Three organizers jailed for Hong Kong vigil for Tiananmen Square victims

Three former organizers of Hong Kong’s annual vigil in memory of the victims of China’s 1989 crackdown on pro-democracy protests have been jailed.

Chow Hang-tung, Tang Ngok-kwan and Tsui Hon-kwong each received four and a half months in prison for failing to provide authorities with information about the group in accordance with a national security law.

The three were arrested in 2021 during the crackdown on the city’s pro-democracy movement following mass protests more than three years ago. They were leaders of the Hong Kong Alliance in Support of China’s Democratic Patriotic Movements and were found guilty last week.

The alliance was best known for holding candlelight vigils in Hong Kong on the anniversary of the Chinese military’s crushing of the pro-democracy protests in Tiananmen Square in 1989, but voted to disband in 2021 under the shadow of the security law. national imposed by Beijing.

Hong Kong national security arrest
Pro-democracy activist Lee Cheuk-yan was among the three jailed (Vincent Yu/AP)

Supporters say its closure has shown that the freedoms and autonomy promised when Hong Kong returned to China from the UK in 1997 are dwindling. of being a foreign agent.

But the group refused to cooperate, arguing that the police had no right to ask for his information because he was not a foreign agent and the authorities did not provide sufficient justification.

Under the security law implementation rules, the police chief can request a variety of information from a foreign agent.

Failure to comply with the request could result in six months in jail and a HK$100,000 (£9,800) fine if convicted.

In his mitigation, Chow said that the alliance was not a foreign agent and nothing had emerged to prove otherwise, so sentencing them was about punishing people for standing up for the truth.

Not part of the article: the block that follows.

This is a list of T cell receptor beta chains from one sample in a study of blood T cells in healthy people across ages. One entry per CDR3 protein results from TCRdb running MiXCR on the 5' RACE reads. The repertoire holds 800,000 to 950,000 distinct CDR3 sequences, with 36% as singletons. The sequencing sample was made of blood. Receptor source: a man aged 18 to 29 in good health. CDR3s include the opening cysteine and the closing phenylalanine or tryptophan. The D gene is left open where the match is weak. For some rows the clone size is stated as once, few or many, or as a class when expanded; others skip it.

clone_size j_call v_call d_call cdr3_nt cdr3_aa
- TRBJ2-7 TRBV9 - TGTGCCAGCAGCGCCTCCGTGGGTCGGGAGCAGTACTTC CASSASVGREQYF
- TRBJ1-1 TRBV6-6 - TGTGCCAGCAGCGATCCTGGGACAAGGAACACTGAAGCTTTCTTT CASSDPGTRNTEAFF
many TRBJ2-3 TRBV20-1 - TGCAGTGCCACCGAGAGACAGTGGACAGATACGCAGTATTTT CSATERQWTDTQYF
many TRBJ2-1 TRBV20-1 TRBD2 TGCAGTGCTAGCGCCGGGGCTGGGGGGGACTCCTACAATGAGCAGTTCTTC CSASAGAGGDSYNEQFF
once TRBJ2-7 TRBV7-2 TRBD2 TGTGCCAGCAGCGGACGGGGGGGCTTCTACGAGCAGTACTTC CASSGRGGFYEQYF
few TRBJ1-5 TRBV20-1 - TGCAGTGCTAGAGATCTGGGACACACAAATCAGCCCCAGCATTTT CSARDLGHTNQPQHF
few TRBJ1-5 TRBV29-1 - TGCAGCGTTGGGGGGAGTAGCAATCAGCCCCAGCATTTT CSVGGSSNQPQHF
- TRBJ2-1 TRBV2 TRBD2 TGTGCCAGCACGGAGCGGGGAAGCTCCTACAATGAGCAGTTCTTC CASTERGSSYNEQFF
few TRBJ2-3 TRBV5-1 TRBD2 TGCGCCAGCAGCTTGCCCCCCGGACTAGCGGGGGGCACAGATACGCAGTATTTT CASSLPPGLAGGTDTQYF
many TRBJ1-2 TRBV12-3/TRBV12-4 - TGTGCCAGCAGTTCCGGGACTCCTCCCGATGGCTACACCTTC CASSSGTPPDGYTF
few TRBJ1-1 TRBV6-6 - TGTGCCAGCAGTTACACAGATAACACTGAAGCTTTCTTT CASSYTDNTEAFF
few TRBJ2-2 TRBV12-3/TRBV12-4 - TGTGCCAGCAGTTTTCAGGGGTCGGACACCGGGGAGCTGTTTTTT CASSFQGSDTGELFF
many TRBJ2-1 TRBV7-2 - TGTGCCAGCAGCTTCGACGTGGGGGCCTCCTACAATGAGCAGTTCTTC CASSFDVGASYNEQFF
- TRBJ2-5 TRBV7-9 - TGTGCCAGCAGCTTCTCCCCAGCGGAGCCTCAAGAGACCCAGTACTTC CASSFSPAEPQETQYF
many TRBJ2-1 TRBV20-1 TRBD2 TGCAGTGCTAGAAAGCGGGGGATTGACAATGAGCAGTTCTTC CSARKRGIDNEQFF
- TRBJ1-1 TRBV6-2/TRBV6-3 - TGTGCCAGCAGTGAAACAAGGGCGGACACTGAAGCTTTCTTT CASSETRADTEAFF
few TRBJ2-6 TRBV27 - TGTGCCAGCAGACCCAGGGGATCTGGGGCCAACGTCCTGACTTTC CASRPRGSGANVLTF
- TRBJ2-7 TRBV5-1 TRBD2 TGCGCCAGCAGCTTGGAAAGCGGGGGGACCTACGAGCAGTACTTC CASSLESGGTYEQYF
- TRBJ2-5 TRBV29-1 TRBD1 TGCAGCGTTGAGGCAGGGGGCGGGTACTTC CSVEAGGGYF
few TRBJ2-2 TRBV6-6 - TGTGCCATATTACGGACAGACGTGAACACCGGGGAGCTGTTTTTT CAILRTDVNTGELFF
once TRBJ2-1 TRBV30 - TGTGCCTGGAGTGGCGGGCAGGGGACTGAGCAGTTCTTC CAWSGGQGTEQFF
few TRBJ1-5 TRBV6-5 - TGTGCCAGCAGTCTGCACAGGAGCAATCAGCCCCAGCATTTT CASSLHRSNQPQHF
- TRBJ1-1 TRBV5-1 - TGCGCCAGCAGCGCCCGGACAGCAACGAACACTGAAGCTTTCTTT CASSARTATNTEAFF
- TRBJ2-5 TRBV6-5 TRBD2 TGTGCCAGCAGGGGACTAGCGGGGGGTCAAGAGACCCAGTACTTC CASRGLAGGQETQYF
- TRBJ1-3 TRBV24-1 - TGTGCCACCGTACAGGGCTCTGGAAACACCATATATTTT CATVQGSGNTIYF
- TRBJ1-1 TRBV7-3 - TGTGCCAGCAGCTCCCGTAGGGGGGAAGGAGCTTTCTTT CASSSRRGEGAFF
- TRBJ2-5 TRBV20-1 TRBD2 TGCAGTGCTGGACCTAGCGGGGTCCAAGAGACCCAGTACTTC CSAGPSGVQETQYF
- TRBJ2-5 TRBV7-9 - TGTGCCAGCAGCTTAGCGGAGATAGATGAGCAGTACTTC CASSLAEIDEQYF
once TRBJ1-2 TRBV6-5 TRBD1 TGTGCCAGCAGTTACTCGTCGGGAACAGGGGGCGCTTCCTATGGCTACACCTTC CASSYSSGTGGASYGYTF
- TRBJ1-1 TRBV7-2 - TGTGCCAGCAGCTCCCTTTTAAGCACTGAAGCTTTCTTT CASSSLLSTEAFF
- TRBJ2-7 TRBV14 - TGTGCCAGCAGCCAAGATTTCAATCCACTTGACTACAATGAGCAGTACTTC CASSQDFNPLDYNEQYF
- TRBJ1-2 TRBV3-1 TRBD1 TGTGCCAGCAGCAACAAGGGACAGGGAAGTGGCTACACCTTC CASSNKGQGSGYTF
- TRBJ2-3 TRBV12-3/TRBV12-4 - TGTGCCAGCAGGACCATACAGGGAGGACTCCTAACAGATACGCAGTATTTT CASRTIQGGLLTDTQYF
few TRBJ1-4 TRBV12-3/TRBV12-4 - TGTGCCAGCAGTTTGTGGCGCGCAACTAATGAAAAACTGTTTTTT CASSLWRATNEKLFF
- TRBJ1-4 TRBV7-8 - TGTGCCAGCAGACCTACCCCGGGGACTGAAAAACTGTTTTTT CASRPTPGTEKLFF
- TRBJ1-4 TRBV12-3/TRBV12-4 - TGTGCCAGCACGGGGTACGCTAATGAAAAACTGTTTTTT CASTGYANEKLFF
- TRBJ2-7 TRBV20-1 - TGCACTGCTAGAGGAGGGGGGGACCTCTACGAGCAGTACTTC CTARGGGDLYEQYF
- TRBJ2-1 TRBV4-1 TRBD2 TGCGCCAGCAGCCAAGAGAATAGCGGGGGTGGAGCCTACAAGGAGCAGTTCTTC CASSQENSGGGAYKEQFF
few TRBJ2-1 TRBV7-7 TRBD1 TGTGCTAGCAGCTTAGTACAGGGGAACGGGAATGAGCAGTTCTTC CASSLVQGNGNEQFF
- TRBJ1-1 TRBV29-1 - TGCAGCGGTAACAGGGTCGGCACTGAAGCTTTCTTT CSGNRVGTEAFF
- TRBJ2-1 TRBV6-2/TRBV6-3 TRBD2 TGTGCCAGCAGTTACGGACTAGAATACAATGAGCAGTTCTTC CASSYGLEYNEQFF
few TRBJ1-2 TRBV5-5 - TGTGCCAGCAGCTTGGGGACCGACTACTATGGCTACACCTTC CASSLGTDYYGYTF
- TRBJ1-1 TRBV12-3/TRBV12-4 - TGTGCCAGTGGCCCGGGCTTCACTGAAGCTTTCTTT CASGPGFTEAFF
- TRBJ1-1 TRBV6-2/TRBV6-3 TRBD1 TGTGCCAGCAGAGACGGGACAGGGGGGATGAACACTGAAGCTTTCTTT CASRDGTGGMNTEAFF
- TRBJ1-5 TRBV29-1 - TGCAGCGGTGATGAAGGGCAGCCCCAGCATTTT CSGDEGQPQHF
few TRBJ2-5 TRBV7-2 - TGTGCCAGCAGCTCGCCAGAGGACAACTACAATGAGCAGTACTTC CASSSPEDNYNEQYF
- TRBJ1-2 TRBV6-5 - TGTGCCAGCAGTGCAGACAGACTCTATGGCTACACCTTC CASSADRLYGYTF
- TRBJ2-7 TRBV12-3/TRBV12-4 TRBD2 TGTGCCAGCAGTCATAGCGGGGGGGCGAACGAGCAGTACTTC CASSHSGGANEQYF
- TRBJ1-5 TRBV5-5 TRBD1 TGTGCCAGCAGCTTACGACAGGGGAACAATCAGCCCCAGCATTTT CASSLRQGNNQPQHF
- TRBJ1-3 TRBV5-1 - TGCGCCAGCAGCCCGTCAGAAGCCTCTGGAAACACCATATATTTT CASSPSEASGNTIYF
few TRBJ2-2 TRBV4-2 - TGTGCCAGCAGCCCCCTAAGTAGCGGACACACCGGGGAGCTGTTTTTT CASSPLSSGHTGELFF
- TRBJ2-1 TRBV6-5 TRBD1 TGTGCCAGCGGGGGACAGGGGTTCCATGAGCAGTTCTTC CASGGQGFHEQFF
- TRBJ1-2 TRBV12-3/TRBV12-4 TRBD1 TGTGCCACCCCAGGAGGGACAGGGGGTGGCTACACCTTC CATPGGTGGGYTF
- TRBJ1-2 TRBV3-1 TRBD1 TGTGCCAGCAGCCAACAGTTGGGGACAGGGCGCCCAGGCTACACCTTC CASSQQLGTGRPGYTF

He said that national security is being used as a pretext to wage war against civil society.

“Sir, if necessary, condemn us for our insubordination, but when the exercise of power is based on lies, being insubordinate is the only way to be human,” he said.

Handing down the sentences, Chief Justice Peter Law said the case is the first of its kind under the new law and the sentence should send a clear message to society that the law does not condone any violation.

Law, who was approved by the city leader to oversee the case, said he saw no justification for reducing the sentence from four and a half months.

In previous legal proceedings, the court ordered the partial redaction of certain information after prosecutors argued that full disclosure of the information would jeopardize an ongoing investigation into national security cases.

Therefore, some crucial details were redacted, including the names of the groups that allegedly had ties to the alliance.

Defense attorney Philip Dykes said he could not say “how strong or weak” the alleged links were and that made mitigation difficult.

The annual vigil organized by the alliance was the only large-scale public commemoration of the June 4 crackdown on Chinese soil and was attended by massive crowds until authorities banned it in 2020, citing anti-pandemic measures.

Chow, along with two other former leaders of the alliance, Lee Cheuk-yan and Albert Ho, were charged with inciting subversion of state power under the 2021 security law. The alliance itself was charged with subversion.

The national security law criminalizes secession, subversion and collusion with foreign forces to intervene in the affairs of the city, as well as terrorism. Many pro-democracy activists were silenced or jailed after it was enacted in 2020.

Hong Kong activist sentence
Elizabeth Tang speaks to the press as she leaves a police station in Hong Kong (Louise Delmotte/AP)

In another case, Elizabeth Tang, who was arrested for endangering national security earlier this week, was released on bail on Saturday. Tang is a veteran union activist and also Lee’s wife.

In a statement Thursday that did not provide a name, police said they had arrested a 65-year-old woman on Hong Kong Island on suspicion of colluding with a foreign country or outside elements to endanger national security.

“I feel clueless because my work is always about labor rights and union organizing. So I don’t understand why they accused me of breaking the law and endangering national security,” she told reporters on Saturday after being released.


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